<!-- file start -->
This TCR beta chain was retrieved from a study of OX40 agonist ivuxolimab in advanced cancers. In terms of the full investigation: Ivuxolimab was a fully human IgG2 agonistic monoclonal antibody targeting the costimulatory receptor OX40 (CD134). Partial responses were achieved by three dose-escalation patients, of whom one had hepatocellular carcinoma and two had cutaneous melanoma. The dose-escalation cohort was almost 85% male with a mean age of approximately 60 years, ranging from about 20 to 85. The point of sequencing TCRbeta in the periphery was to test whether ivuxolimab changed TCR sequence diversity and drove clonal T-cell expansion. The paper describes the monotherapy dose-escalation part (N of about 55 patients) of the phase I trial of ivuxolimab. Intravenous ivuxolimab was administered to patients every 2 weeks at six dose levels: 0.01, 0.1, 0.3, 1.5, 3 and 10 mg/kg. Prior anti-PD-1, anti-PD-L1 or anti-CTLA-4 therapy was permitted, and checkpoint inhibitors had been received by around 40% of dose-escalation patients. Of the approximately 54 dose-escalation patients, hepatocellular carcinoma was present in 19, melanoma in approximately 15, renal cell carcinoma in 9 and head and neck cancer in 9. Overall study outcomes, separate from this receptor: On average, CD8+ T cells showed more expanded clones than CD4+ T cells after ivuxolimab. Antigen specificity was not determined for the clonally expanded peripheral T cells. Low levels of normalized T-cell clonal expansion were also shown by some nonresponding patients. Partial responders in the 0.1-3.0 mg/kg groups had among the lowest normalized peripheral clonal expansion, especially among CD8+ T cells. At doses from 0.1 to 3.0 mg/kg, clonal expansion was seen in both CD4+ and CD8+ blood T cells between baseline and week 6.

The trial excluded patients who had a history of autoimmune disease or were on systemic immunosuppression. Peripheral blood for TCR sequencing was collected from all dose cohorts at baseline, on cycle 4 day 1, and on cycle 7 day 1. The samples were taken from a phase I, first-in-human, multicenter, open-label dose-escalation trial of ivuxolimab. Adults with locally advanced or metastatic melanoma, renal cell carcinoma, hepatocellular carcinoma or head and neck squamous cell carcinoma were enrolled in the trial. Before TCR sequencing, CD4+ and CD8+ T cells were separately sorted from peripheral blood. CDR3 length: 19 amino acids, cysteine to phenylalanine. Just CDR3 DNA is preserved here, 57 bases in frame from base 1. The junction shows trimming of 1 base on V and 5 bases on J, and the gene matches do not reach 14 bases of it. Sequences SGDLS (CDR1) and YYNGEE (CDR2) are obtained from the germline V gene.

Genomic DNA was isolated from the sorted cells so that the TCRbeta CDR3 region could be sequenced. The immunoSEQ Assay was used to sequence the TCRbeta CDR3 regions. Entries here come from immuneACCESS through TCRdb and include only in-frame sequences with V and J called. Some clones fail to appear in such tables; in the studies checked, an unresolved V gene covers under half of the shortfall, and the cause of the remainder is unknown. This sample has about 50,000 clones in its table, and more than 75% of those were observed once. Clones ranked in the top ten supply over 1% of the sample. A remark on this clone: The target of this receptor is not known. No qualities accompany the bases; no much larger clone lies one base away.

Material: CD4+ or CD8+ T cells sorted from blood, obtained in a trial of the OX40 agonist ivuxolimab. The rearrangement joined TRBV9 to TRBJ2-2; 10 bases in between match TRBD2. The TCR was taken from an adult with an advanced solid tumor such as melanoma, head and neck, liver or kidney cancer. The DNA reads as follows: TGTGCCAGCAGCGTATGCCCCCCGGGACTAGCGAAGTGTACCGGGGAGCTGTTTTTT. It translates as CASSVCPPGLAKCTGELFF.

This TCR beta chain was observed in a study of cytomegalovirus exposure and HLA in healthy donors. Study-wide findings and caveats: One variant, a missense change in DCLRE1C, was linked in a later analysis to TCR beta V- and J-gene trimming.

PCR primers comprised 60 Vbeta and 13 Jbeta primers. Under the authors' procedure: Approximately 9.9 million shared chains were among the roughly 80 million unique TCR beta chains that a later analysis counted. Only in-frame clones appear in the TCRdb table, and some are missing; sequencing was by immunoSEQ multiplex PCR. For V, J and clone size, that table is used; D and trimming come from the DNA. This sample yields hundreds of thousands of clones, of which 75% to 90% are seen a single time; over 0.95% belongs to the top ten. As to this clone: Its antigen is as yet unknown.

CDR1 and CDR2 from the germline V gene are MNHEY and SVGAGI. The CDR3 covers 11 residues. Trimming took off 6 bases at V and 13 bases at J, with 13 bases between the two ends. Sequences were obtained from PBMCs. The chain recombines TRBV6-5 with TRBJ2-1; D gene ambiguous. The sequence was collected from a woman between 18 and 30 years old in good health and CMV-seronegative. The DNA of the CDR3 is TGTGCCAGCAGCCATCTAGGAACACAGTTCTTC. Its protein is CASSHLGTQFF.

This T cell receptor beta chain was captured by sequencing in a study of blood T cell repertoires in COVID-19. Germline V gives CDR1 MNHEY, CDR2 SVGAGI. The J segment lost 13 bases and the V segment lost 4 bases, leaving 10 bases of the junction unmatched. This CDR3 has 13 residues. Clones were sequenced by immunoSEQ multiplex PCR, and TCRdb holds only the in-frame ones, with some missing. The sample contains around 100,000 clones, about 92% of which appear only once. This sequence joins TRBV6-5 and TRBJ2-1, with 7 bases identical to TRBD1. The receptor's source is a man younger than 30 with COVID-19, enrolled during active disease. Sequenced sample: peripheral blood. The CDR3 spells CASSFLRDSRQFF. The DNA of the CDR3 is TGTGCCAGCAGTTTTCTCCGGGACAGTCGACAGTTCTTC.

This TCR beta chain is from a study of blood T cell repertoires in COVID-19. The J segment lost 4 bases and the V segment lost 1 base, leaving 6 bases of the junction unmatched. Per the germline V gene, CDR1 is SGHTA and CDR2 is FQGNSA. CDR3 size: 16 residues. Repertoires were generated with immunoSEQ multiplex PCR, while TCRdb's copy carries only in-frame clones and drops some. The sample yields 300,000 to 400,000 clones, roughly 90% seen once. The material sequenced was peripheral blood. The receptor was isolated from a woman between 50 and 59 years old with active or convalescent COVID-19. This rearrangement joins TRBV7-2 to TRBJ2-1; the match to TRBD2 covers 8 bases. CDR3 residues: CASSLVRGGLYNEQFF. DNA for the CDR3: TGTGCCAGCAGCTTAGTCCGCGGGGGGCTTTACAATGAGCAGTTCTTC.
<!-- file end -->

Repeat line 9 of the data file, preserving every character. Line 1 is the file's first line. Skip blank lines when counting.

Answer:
This TCR beta chain is from a study of blood T cell repertoires in COVID-19. The J segment lost 4 bases and the V segment lost 1 base, leaving 6 bases of the junction unmatched. Per the germline V gene, CDR1 is SGHTA and CDR2 is FQGNSA. CDR3 size: 16 residues. Repertoires were generated with immunoSEQ multiplex PCR, while TCRdb's copy carries only in-frame clones and drops some. The sample yields 300,000 to 400,000 clones, roughly 90% seen once. The material sequenced was peripheral blood. The receptor was isolated from a woman between 50 and 59 years old with active or convalescent COVID-19. This rearrangement joins TRBV7-2 to TRBJ2-1; the match to TRBD2 covers 8 bases. CDR3 residues: CASSLVRGGLYNEQFF. DNA for the CDR3: TGTGCCAGCAGCTTAGTCCGCGGGGGGCTTTACAATGAGCAGTTCTTC.